Business Students Mentor Local Middle School Students
Business Students Mentor Local Middle School Students

by John A. Lahtinen
Communications and Public Affairs Writer/Editor

Earlier this semester, Matthew Brown ’13 was part of a team of management majors that welcomed 25 middle-schoolers from the Barnard Environmental Studies Magnet School in New Haven for a sneak peak at career opportunities in business. 

“Mentoring at this stage and providing an outlet for them to ask questions and inquire about their goals is very beneficial to helping them stay motivated,” he said.

The initiative, organized by management professor Tony Carter, seeks to engage area middle school students in the long-term strategy of developing a competitive workforce. The program also provides a valuable experience for the UNH students.

Earlier this semester, a team of management majors welcomed local middle-schoolers to campus as part of a mentoring program.

“The goal for my students is to understand how to handle mentoring as a function of management,” said Carter, director of UNH’s Small Business Institute, who has been arranging such mentoring days with area middle schools for several years.

“For the local middle-school students, the objective is for them to learn about and begin to develop the competitive skills needed to become successful and learn how these skills will benefit them in the future.”

The day included presentations and seminars by senior-level corporate executives and college professors designed to give the young students a clearer understanding of the important role management plays in today’s competitive business world. The program focused on mentoring, advising and coaching the children on how to develop interpersonal, communication and management skills. The youngsters were also treated to lunch and a guided tour of the UNH campus.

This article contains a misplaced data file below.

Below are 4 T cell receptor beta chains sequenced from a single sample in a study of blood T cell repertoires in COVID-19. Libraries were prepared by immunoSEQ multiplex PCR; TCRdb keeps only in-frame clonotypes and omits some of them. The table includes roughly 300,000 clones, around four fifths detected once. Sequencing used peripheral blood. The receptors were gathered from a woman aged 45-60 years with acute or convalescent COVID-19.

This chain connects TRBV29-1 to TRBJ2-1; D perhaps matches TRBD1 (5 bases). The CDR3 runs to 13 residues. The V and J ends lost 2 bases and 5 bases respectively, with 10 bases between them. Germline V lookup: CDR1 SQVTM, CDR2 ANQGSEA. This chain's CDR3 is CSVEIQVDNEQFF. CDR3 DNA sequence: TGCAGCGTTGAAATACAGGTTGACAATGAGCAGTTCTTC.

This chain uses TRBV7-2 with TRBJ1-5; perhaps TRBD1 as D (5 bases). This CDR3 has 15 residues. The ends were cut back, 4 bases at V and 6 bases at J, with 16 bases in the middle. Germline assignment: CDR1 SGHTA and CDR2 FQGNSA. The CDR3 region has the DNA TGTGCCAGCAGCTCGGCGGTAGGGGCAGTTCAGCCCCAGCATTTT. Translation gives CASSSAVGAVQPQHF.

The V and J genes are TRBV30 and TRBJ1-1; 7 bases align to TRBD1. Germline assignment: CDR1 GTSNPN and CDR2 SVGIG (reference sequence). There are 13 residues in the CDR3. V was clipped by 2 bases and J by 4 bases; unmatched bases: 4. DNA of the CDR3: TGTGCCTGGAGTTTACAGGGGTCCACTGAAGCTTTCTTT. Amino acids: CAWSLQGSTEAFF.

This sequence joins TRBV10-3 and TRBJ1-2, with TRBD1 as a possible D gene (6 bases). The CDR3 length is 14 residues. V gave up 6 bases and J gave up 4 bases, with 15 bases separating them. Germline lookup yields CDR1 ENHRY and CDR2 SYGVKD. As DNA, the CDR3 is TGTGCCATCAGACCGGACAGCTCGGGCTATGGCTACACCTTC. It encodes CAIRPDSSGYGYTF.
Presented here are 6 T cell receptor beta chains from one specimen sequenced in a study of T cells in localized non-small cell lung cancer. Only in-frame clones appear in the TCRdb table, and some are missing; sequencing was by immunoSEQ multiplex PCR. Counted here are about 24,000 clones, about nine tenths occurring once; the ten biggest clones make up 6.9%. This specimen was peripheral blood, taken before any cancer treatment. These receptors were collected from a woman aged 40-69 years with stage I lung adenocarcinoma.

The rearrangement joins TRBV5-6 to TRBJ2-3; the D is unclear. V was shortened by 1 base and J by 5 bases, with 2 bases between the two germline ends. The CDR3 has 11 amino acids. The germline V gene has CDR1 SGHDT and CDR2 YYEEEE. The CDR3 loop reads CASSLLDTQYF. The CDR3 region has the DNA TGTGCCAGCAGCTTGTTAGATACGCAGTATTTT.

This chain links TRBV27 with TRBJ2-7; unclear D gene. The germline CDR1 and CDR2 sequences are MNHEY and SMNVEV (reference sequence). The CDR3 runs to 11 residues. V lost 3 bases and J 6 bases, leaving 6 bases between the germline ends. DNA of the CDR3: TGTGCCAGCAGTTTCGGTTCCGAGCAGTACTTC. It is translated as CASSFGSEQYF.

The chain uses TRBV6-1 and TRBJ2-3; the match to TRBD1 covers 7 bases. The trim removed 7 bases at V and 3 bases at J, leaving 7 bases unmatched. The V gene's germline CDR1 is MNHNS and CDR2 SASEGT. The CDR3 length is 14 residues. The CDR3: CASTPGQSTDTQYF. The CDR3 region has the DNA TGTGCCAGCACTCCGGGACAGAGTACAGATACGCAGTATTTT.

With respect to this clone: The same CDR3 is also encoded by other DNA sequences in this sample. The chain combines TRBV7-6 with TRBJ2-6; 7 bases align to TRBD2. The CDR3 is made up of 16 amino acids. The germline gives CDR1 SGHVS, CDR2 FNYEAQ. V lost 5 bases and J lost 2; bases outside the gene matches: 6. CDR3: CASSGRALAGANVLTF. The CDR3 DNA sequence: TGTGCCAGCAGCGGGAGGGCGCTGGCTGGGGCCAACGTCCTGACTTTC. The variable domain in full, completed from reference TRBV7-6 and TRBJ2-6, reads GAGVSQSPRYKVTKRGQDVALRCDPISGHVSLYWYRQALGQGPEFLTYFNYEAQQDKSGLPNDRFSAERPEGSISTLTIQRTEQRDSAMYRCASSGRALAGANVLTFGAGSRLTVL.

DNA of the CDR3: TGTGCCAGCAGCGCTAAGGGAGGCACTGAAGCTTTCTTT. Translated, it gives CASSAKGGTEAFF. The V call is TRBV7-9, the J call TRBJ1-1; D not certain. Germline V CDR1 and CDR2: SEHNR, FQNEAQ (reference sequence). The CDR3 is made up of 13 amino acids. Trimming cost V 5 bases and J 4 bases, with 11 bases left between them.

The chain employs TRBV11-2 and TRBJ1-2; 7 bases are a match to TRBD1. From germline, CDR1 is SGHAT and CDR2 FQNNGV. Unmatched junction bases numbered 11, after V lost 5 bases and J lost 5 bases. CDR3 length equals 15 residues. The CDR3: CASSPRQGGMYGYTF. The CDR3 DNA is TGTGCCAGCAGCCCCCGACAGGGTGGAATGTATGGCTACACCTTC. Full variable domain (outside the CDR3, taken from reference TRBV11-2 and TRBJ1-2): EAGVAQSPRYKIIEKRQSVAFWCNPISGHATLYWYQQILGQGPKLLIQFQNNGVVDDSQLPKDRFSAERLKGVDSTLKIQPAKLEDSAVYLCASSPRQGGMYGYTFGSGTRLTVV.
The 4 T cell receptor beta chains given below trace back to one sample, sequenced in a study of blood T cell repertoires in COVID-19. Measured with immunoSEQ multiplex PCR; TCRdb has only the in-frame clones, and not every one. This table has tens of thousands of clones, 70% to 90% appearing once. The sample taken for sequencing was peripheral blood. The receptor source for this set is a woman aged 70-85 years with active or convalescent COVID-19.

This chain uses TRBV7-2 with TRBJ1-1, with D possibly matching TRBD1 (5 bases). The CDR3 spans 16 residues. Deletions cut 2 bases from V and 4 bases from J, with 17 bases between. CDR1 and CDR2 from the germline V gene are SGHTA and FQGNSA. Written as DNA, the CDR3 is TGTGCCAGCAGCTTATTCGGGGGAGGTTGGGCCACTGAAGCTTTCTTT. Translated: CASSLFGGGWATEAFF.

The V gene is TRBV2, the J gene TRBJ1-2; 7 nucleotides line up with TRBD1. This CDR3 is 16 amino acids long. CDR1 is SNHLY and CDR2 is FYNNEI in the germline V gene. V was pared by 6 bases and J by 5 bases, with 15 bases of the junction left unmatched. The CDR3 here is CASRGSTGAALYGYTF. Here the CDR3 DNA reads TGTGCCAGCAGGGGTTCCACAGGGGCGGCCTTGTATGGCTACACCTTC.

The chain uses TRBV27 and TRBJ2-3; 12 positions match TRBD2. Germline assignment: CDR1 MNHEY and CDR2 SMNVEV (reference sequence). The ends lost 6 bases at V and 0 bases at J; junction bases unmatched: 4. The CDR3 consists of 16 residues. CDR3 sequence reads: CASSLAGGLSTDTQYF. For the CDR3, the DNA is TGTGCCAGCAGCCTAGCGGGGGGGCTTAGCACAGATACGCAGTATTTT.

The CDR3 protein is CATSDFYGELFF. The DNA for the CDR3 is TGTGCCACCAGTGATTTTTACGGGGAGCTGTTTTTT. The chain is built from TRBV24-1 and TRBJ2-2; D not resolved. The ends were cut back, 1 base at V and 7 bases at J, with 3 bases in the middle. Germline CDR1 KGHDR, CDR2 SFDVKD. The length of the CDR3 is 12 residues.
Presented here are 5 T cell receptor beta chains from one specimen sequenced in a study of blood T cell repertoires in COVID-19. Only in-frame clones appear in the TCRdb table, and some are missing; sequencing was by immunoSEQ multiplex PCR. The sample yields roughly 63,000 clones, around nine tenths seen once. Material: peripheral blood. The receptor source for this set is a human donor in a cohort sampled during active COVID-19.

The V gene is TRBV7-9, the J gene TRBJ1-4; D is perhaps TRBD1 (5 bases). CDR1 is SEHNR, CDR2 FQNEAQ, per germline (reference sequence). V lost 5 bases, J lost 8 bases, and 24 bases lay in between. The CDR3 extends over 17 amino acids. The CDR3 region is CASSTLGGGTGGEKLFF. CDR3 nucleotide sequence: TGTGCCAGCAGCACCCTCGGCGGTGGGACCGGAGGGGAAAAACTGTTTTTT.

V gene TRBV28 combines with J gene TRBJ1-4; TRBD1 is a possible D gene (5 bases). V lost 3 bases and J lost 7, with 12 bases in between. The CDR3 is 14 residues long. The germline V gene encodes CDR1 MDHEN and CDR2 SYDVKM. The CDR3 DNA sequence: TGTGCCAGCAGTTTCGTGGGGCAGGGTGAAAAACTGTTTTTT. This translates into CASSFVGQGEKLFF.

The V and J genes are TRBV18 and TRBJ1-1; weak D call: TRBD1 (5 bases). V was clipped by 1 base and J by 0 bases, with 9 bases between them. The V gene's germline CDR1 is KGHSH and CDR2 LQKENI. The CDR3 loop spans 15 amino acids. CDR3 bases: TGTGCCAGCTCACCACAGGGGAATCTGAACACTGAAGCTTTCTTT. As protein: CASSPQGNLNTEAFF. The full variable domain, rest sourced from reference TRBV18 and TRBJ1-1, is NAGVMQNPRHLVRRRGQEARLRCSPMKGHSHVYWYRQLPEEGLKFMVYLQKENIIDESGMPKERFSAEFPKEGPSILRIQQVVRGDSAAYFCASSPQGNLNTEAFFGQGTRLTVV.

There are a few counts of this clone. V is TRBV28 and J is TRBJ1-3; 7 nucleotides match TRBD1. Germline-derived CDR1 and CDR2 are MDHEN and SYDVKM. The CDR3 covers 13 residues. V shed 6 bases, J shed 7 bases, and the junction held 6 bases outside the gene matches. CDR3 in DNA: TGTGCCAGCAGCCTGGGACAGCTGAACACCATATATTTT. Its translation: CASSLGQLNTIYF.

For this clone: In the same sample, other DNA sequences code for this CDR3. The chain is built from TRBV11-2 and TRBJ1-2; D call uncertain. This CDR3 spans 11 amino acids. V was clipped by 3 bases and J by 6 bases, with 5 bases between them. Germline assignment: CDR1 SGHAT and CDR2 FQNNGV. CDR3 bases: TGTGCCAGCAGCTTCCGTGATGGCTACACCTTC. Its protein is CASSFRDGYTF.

Brown, an Orange native, said the experience was invaluable because it allowed him to gauge his ability in a real-life forum by mentoring someone he had never met. He also learned how to adapt his mentoring style to different age groups.

“I learned that you have to be able to adjust your language and approach depending on different factors when mentoring,” he said. “For example, with the student I mentored, I crafted questions that he would relate to and tried to create realistic scenarios for him to encourage him to capture his goals.”

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